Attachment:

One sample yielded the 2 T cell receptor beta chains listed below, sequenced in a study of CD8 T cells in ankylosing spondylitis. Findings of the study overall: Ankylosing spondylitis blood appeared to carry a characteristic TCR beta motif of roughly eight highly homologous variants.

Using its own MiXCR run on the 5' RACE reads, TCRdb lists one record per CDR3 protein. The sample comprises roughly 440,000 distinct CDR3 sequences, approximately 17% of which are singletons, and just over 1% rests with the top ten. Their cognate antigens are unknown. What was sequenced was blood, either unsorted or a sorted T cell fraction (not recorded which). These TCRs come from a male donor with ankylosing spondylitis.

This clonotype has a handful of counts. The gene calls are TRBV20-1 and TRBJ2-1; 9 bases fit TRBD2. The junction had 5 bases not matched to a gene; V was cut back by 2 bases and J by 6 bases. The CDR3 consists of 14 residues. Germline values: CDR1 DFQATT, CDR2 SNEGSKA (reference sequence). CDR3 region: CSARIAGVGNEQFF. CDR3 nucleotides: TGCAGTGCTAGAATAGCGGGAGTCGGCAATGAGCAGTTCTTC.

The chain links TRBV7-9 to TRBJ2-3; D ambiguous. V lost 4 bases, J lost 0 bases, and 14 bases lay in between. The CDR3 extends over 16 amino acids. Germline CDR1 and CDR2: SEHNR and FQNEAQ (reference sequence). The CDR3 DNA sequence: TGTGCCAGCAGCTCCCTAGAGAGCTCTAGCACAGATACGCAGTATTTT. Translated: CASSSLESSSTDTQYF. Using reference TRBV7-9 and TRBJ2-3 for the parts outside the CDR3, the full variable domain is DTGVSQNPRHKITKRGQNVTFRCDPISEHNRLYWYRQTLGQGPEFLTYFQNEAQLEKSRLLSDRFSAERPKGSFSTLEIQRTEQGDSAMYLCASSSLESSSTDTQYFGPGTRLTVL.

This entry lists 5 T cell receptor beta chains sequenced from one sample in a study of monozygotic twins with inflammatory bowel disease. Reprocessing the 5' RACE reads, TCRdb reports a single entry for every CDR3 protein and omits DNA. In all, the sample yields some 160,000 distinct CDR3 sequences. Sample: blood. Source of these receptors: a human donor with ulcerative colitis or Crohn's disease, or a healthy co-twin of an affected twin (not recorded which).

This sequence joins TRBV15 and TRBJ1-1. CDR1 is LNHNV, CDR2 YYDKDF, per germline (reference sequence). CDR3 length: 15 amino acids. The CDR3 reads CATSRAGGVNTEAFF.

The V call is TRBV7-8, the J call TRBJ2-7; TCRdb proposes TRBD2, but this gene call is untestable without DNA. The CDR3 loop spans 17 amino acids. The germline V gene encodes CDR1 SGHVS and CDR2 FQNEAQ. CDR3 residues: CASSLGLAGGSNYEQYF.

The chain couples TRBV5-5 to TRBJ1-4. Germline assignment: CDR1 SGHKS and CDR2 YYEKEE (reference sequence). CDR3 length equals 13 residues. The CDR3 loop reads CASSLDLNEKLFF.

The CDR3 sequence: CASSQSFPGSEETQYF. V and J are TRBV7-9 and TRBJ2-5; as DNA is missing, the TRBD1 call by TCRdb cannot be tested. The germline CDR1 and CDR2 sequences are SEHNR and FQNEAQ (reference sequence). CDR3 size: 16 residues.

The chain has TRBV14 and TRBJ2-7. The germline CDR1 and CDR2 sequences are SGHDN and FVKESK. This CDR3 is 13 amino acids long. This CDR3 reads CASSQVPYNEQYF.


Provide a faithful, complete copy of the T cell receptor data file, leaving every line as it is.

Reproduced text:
One sample yielded the 2 T cell receptor beta chains listed below, sequenced in a study of CD8 T cells in ankylosing spondylitis. Findings of the study overall: Ankylosing spondylitis blood appeared to carry a characteristic TCR beta motif of roughly eight highly homologous variants.

Using its own MiXCR run on the 5' RACE reads, TCRdb lists one record per CDR3 protein. The sample comprises roughly 440,000 distinct CDR3 sequences, approximately 17% of which are singletons, and just over 1% rests with the top ten. Their cognate antigens are unknown. What was sequenced was blood, either unsorted or a sorted T cell fraction (not recorded which). These TCRs come from a male donor with ankylosing spondylitis.

This clonotype has a handful of counts. The gene calls are TRBV20-1 and TRBJ2-1; 9 bases fit TRBD2. The junction had 5 bases not matched to a gene; V was cut back by 2 bases and J by 6 bases. The CDR3 consists of 14 residues. Germline values: CDR1 DFQATT, CDR2 SNEGSKA (reference sequence). CDR3 region: CSARIAGVGNEQFF. CDR3 nucleotides: TGCAGTGCTAGAATAGCGGGAGTCGGCAATGAGCAGTTCTTC.

The chain links TRBV7-9 to TRBJ2-3; D ambiguous. V lost 4 bases, J lost 0 bases, and 14 bases lay in between. The CDR3 extends over 16 amino acids. Germline CDR1 and CDR2: SEHNR and FQNEAQ (reference sequence). The CDR3 DNA sequence: TGTGCCAGCAGCTCCCTAGAGAGCTCTAGCACAGATACGCAGTATTTT. Translated: CASSSLESSSTDTQYF. Using reference TRBV7-9 and TRBJ2-3 for the parts outside the CDR3, the full variable domain is DTGVSQNPRHKITKRGQNVTFRCDPISEHNRLYWYRQTLGQGPEFLTYFQNEAQLEKSRLLSDRFSAERPKGSFSTLEIQRTEQGDSAMYLCASSSLESSSTDTQYFGPGTRLTVL.

This entry lists 5 T cell receptor beta chains sequenced from one sample in a study of monozygotic twins with inflammatory bowel disease. Reprocessing the 5' RACE reads, TCRdb reports a single entry for every CDR3 protein and omits DNA. In all, the sample yields some 160,000 distinct CDR3 sequences. Sample: blood. Source of these receptors: a human donor with ulcerative colitis or Crohn's disease, or a healthy co-twin of an affected twin (not recorded which).

This sequence joins TRBV15 and TRBJ1-1. CDR1 is LNHNV, CDR2 YYDKDF, per germline (reference sequence). CDR3 length: 15 amino acids. The CDR3 reads CATSRAGGVNTEAFF.

The V call is TRBV7-8, the J call TRBJ2-7; TCRdb proposes TRBD2, but this gene call is untestable without DNA. The CDR3 loop spans 17 amino acids. The germline V gene encodes CDR1 SGHVS and CDR2 FQNEAQ. CDR3 residues: CASSLGLAGGSNYEQYF.

The chain couples TRBV5-5 to TRBJ1-4. Germline assignment: CDR1 SGHKS and CDR2 YYEKEE (reference sequence). CDR3 length equals 13 residues. The CDR3 loop reads CASSLDLNEKLFF.

The CDR3 sequence: CASSQSFPGSEETQYF. V and J are TRBV7-9 and TRBJ2-5; as DNA is missing, the TRBD1 call by TCRdb cannot be tested. The germline CDR1 and CDR2 sequences are SEHNR and FQNEAQ (reference sequence). CDR3 size: 16 residues.

The chain has TRBV14 and TRBJ2-7. The germline CDR1 and CDR2 sequences are SGHDN and FVKESK. This CDR3 is 13 amino acids long. This CDR3 reads CASSQVPYNEQYF.